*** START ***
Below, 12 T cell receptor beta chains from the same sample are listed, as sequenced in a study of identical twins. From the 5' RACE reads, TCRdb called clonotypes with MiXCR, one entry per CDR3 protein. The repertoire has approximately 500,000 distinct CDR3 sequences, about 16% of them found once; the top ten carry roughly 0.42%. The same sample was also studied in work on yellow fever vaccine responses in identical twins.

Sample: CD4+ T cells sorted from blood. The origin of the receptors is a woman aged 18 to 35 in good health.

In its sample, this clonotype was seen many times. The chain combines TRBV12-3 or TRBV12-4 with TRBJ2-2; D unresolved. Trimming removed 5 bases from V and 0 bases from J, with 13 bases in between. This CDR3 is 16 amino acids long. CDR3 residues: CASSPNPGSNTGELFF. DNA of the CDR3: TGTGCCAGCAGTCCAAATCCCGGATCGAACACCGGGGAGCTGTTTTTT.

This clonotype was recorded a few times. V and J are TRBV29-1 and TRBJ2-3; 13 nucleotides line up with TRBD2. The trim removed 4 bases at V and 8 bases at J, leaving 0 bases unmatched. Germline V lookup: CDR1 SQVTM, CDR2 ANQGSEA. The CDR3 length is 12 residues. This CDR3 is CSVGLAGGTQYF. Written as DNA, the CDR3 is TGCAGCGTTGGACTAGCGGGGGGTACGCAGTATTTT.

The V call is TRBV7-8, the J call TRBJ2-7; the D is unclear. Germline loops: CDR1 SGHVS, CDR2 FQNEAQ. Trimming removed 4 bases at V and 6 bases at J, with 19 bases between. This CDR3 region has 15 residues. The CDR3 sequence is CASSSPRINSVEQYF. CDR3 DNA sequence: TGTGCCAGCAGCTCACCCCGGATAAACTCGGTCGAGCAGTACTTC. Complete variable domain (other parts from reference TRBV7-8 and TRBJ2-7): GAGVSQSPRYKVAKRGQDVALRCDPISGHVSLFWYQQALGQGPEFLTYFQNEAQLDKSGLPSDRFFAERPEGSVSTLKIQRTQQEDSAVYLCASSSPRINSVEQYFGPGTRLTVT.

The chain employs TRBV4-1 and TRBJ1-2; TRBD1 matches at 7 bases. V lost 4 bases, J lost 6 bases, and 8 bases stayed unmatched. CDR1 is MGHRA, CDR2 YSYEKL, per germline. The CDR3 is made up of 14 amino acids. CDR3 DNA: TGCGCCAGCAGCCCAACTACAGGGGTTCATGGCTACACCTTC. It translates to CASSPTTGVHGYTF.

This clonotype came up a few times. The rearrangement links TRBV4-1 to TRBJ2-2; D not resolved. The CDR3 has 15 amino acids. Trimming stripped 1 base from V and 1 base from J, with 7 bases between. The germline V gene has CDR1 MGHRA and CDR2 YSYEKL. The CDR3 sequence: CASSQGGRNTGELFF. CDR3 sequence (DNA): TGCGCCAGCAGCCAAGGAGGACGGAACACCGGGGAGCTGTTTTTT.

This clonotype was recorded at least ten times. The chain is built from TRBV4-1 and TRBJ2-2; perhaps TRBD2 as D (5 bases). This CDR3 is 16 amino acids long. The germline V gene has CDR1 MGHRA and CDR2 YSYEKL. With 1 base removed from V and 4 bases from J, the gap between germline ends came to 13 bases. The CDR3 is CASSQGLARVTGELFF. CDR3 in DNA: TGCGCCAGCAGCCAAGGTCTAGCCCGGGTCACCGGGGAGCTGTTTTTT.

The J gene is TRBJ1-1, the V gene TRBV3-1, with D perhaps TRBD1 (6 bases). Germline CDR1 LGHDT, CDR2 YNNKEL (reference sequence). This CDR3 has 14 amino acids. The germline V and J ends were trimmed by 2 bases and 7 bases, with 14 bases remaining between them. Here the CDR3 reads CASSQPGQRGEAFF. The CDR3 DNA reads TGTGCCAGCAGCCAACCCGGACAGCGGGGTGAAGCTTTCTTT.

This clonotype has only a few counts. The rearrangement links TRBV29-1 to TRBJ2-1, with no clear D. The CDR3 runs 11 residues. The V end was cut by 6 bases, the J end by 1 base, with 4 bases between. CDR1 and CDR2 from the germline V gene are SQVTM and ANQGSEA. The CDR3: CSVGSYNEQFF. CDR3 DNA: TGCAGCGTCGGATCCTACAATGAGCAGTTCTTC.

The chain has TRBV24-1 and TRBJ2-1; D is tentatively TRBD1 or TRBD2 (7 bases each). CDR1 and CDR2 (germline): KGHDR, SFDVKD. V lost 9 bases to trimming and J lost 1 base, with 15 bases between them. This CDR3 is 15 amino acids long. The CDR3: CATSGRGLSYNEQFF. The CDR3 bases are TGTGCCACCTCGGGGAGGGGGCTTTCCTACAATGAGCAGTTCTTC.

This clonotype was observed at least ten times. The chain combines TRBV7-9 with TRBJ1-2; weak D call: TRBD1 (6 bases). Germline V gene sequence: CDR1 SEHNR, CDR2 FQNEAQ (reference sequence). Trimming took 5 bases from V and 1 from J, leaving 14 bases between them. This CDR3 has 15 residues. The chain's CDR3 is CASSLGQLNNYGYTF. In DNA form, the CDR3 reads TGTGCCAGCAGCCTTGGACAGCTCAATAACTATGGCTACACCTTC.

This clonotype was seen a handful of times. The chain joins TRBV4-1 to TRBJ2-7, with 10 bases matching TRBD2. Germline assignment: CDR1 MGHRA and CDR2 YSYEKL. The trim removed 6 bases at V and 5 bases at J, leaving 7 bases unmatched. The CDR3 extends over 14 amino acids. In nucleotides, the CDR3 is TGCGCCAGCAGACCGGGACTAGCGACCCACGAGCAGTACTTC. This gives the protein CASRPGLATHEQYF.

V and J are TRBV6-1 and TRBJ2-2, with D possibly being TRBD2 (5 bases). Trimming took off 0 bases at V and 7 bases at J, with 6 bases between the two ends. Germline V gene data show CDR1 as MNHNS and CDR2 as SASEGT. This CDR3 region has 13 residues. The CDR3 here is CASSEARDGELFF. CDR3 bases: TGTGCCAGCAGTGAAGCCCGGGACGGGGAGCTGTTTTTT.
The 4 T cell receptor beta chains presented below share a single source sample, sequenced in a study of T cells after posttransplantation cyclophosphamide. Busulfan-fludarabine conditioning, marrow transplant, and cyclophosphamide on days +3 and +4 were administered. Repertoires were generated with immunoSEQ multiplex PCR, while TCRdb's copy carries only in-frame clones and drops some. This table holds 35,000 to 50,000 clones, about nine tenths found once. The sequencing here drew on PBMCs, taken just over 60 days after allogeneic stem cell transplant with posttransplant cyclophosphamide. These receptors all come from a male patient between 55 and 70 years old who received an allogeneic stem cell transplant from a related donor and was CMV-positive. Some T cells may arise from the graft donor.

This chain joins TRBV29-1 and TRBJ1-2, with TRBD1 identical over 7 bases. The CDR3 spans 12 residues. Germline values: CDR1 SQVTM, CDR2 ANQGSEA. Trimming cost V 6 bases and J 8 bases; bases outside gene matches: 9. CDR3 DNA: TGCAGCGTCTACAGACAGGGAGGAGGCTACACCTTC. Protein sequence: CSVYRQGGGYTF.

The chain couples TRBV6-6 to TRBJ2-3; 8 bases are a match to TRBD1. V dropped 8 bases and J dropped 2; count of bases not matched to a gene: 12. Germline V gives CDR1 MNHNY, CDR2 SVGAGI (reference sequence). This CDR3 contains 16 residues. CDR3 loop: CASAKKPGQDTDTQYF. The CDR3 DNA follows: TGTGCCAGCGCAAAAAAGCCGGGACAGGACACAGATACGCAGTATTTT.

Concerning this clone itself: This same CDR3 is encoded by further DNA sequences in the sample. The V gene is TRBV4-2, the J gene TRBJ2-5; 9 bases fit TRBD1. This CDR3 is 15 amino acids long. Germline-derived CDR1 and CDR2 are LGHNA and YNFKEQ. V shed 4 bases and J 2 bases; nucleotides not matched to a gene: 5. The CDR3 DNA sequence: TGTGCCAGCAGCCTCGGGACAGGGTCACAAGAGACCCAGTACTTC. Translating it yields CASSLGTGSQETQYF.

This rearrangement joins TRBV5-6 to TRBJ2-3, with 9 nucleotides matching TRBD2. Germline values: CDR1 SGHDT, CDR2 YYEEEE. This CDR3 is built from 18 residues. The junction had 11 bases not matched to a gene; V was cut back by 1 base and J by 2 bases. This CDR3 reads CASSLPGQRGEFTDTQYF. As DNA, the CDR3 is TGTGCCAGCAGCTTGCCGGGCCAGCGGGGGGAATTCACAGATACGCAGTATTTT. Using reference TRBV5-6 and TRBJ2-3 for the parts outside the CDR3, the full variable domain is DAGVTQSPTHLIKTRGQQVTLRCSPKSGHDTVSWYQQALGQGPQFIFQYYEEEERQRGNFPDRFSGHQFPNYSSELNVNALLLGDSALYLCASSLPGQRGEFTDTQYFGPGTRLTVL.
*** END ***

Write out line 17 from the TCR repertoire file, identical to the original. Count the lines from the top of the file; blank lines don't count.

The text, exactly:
The chain couples TRBV6-6 to TRBJ2-3; 8 bases are a match to TRBD1. V dropped 8 bases and J dropped 2; count of bases not matched to a gene: 12. Germline V gives CDR1 MNHNY, CDR2 SVGAGI (reference sequence). This CDR3 contains 16 residues. CDR3 loop: CASAKKPGQDTDTQYF. The CDR3 DNA follows: TGTGCCAGCGCAAAAAAGCCGGGACAGGACACAGATACGCAGTATTTT.